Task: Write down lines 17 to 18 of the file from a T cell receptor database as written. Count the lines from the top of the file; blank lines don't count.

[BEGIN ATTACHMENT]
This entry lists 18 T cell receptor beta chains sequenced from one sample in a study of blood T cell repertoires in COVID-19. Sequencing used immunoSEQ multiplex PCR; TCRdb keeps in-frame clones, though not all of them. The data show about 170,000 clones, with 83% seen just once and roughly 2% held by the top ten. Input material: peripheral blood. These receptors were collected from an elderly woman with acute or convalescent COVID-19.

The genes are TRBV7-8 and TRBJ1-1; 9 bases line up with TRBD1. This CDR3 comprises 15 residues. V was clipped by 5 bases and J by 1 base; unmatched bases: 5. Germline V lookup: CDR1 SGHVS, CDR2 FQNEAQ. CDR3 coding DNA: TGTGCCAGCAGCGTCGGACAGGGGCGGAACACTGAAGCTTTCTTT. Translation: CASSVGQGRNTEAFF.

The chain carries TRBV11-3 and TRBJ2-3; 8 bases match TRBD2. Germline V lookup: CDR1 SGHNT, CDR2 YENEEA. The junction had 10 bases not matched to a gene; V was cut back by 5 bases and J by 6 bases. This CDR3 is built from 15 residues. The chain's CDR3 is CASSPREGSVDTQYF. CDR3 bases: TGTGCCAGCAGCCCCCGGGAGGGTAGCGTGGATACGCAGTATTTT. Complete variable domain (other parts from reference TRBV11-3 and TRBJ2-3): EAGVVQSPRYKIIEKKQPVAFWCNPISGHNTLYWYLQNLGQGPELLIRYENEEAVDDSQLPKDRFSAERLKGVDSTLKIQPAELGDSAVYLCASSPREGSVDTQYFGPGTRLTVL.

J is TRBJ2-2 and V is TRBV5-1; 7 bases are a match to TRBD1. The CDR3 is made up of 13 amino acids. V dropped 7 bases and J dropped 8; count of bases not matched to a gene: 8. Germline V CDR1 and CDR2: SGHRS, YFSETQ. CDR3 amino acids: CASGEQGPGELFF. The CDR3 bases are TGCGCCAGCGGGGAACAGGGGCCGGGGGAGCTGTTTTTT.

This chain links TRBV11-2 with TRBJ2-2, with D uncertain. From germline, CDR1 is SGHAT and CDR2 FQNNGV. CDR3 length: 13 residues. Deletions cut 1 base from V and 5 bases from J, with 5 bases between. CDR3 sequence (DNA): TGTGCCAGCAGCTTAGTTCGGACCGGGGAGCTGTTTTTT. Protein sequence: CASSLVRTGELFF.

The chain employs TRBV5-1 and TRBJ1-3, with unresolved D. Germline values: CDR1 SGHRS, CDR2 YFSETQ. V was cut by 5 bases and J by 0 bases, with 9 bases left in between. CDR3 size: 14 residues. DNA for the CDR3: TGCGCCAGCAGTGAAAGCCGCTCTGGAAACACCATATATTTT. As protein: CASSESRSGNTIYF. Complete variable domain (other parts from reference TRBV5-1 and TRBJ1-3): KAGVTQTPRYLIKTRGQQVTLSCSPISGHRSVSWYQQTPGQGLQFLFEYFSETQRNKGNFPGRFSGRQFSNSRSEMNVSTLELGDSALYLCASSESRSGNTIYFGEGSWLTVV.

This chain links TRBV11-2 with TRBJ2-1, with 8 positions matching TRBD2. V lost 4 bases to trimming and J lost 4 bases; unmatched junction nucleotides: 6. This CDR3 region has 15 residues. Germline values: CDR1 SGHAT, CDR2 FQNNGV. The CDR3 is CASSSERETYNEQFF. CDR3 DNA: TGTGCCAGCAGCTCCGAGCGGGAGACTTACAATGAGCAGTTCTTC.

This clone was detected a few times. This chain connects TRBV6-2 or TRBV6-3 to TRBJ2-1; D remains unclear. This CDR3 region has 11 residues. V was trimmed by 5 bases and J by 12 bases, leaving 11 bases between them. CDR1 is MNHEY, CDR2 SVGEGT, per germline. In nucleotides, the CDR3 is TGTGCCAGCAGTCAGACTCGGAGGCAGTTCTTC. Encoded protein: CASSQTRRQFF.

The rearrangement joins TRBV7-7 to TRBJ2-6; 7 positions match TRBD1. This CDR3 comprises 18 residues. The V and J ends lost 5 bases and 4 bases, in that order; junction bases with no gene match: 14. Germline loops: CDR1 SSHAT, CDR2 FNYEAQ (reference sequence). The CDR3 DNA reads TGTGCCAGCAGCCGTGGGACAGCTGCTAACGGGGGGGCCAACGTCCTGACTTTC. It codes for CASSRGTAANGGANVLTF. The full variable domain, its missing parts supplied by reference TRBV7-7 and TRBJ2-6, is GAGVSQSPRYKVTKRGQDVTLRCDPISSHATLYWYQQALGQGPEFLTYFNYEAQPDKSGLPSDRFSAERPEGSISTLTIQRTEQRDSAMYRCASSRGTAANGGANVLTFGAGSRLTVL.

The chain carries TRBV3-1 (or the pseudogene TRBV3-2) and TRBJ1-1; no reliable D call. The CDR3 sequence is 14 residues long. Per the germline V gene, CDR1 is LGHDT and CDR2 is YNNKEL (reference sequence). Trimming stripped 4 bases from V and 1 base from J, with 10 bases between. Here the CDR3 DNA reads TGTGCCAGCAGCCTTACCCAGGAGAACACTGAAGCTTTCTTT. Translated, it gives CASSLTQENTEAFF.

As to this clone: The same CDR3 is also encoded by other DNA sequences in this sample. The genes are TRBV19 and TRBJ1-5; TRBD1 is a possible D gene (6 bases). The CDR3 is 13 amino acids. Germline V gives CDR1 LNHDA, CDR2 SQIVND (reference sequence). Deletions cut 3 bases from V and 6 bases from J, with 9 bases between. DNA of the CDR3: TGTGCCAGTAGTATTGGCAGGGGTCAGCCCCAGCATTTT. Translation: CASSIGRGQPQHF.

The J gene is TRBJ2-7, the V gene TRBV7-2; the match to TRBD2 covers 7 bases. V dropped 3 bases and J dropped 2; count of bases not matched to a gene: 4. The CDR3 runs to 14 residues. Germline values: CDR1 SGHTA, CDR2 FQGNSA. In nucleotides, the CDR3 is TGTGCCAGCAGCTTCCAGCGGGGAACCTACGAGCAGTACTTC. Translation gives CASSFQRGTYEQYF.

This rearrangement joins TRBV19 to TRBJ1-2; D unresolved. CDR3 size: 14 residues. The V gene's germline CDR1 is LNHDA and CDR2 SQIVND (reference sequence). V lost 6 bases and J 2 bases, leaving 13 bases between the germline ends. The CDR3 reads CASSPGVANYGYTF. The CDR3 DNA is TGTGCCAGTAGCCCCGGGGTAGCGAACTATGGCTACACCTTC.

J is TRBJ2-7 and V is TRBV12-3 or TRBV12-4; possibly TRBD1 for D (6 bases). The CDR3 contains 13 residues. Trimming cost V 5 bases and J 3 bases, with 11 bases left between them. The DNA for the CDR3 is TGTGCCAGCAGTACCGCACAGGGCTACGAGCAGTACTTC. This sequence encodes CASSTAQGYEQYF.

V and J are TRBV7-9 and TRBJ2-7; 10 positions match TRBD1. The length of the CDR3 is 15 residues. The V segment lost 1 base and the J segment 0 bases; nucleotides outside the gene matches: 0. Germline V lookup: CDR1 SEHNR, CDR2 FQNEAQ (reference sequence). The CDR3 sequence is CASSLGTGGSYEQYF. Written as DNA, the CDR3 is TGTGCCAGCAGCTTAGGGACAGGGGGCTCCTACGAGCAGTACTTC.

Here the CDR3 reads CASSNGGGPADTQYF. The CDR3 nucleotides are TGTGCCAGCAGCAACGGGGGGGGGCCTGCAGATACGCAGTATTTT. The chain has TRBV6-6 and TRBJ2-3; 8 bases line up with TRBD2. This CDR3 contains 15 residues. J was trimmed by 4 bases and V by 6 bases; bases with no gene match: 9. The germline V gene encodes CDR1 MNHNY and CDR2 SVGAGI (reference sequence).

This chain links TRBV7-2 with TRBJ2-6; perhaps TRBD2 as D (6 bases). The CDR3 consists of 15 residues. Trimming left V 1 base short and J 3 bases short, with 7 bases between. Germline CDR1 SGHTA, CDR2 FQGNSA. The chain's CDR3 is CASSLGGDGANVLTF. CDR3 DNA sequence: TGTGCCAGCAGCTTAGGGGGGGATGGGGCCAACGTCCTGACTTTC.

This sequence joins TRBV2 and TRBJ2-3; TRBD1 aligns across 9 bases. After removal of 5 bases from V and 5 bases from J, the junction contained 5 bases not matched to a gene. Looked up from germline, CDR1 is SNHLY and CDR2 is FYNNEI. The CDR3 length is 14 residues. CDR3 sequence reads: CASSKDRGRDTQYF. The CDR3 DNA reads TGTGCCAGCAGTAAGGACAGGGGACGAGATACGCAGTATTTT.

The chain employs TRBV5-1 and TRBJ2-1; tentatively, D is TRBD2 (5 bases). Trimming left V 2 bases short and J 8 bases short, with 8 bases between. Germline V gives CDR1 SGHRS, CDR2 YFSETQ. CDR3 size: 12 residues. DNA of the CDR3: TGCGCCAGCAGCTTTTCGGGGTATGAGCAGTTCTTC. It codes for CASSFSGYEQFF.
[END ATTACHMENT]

This chain links TRBV7-2 with TRBJ2-6; perhaps TRBD2 as D (6 bases). The CDR3 consists of 15 residues. Trimming left V 1 base short and J 3 bases short, with 7 bases between. Germline CDR1 SGHTA, CDR2 FQGNSA. The chain's CDR3 is CASSLGGDGANVLTF. CDR3 DNA sequence: TGTGCCAGCAGCTTAGGGGGGGATGGGGCCAACGTCCTGACTTTC.

This sequence joins TRBV2 and TRBJ2-3; TRBD1 aligns across 9 bases. After removal of 5 bases from V and 5 bases from J, the junction contained 5 bases not matched to a gene. Looked up from germline, CDR1 is SNHLY and CDR2 is FYNNEI. The CDR3 length is 14 residues. CDR3 sequence reads: CASSKDRGRDTQYF. The CDR3 DNA reads TGTGCCAGCAGTAAGGACAGGGGACGAGATACGCAGTATTTT.